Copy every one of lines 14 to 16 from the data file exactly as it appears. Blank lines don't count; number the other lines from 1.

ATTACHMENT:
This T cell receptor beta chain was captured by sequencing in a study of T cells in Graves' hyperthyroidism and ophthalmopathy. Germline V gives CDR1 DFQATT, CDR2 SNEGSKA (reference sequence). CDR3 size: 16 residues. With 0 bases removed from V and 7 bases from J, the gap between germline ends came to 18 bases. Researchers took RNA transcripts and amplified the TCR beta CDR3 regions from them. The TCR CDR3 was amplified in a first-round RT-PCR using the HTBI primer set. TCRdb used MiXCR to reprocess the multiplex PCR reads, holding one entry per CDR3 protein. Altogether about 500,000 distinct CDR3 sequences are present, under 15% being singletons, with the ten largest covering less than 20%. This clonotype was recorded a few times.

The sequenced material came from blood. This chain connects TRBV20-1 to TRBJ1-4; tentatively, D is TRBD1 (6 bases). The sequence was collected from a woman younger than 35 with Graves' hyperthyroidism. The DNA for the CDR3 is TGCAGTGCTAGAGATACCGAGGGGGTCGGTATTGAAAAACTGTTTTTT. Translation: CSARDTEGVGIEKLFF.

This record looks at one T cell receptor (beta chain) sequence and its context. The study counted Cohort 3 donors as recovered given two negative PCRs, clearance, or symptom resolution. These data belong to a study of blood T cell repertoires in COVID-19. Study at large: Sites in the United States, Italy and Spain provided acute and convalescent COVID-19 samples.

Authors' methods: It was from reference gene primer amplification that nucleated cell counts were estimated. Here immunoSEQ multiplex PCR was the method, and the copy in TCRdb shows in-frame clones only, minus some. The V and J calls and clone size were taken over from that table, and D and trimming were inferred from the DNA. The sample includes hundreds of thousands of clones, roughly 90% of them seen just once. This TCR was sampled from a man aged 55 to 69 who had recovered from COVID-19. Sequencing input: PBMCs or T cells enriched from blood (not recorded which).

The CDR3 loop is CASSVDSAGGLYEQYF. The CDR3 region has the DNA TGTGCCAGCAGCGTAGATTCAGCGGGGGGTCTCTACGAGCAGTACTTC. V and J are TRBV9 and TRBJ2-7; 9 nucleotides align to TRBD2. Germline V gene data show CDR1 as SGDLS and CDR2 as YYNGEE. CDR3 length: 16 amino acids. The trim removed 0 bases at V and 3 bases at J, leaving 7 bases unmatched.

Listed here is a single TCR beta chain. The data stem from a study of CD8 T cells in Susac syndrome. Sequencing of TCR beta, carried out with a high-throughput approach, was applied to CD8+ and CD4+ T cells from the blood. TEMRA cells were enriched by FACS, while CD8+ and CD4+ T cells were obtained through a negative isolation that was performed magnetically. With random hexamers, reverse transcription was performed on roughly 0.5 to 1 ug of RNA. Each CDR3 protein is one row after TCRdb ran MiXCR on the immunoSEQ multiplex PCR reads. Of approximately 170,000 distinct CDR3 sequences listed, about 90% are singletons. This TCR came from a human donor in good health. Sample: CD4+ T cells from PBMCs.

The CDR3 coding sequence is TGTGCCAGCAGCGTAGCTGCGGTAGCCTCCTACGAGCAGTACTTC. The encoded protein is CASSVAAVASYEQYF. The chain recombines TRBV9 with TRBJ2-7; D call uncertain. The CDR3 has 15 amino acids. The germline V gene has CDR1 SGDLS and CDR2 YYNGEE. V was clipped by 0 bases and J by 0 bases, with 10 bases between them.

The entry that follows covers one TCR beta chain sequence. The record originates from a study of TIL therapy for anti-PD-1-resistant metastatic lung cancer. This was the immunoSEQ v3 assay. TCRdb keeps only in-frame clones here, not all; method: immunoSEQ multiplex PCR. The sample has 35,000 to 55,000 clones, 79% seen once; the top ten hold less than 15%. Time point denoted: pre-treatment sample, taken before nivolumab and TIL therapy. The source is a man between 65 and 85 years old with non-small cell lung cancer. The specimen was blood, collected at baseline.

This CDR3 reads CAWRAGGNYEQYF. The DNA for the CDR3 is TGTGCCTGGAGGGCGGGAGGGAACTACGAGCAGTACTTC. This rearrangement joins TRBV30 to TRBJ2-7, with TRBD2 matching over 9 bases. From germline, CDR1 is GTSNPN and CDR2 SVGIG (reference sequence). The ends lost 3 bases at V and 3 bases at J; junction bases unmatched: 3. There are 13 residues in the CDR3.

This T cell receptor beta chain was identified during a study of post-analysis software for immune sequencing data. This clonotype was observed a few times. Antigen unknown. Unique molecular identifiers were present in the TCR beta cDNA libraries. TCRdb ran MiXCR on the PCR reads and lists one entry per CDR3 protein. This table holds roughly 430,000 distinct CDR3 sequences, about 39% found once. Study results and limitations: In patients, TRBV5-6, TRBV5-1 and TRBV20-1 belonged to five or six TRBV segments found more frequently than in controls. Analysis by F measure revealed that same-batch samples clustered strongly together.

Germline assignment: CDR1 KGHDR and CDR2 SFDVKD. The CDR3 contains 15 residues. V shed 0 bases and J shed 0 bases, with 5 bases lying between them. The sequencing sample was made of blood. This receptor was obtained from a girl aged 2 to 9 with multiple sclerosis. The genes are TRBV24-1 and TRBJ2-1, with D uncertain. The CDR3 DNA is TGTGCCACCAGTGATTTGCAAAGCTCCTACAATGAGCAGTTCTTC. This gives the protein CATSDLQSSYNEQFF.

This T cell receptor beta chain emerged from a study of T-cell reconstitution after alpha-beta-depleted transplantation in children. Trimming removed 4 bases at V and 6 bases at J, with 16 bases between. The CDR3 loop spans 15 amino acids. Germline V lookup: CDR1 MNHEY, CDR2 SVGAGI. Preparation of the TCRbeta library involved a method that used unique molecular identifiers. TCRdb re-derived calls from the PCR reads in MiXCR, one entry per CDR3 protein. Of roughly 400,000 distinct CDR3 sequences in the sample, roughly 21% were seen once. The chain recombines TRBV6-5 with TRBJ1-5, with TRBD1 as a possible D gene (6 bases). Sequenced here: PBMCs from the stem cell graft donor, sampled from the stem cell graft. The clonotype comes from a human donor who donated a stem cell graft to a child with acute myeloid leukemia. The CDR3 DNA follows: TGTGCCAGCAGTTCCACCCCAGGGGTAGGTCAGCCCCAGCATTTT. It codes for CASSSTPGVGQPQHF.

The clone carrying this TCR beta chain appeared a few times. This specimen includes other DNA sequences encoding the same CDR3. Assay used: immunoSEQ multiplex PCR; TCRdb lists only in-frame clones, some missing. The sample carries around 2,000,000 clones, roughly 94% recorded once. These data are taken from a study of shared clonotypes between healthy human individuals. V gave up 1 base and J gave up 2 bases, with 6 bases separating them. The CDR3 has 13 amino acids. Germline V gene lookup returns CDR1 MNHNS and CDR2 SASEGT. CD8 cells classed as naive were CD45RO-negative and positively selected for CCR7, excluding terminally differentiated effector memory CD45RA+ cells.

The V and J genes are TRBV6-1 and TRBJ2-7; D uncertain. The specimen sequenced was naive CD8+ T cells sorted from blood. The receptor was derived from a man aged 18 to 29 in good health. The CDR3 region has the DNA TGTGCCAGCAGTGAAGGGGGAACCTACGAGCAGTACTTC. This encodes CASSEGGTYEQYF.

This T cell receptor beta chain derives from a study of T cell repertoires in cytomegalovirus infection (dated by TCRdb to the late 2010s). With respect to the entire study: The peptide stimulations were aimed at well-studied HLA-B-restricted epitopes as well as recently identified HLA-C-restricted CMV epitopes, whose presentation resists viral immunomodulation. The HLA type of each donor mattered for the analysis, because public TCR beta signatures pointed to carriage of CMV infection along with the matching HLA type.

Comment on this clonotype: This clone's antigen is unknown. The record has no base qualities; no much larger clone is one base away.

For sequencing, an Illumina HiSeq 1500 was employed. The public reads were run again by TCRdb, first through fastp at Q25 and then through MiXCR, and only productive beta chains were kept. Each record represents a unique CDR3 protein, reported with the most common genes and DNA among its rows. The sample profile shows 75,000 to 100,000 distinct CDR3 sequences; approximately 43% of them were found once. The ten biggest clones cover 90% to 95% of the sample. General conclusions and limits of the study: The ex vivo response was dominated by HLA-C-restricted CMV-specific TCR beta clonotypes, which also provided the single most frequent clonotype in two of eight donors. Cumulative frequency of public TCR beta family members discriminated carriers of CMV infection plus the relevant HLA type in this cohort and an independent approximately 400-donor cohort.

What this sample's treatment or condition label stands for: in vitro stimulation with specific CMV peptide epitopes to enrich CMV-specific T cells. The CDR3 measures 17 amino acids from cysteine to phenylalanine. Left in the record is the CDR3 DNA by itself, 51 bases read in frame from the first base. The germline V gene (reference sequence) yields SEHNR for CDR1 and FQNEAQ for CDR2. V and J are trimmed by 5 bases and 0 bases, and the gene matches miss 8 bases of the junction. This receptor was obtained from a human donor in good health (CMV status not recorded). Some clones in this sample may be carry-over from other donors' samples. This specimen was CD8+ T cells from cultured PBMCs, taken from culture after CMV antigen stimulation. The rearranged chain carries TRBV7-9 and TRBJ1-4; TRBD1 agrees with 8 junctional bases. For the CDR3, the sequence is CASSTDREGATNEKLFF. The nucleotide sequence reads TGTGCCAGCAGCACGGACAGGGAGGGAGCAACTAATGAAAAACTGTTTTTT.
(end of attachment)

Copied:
The V and J genes are TRBV6-1 and TRBJ2-7; D uncertain. The specimen sequenced was naive CD8+ T cells sorted from blood. The receptor was derived from a man aged 18 to 29 in good health. The CDR3 region has the DNA TGTGCCAGCAGTGAAGGGGGAACCTACGAGCAGTACTTC. This encodes CASSEGGTYEQYF.

This T cell receptor beta chain derives from a study of T cell repertoires in cytomegalovirus infection (dated by TCRdb to the late 2010s). With respect to the entire study: The peptide stimulations were aimed at well-studied HLA-B-restricted epitopes as well as recently identified HLA-C-restricted CMV epitopes, whose presentation resists viral immunomodulation. The HLA type of each donor mattered for the analysis, because public TCR beta signatures pointed to carriage of CMV infection along with the matching HLA type.

Comment on this clonotype: This clone's antigen is unknown. The record has no base qualities; no much larger clone is one base away.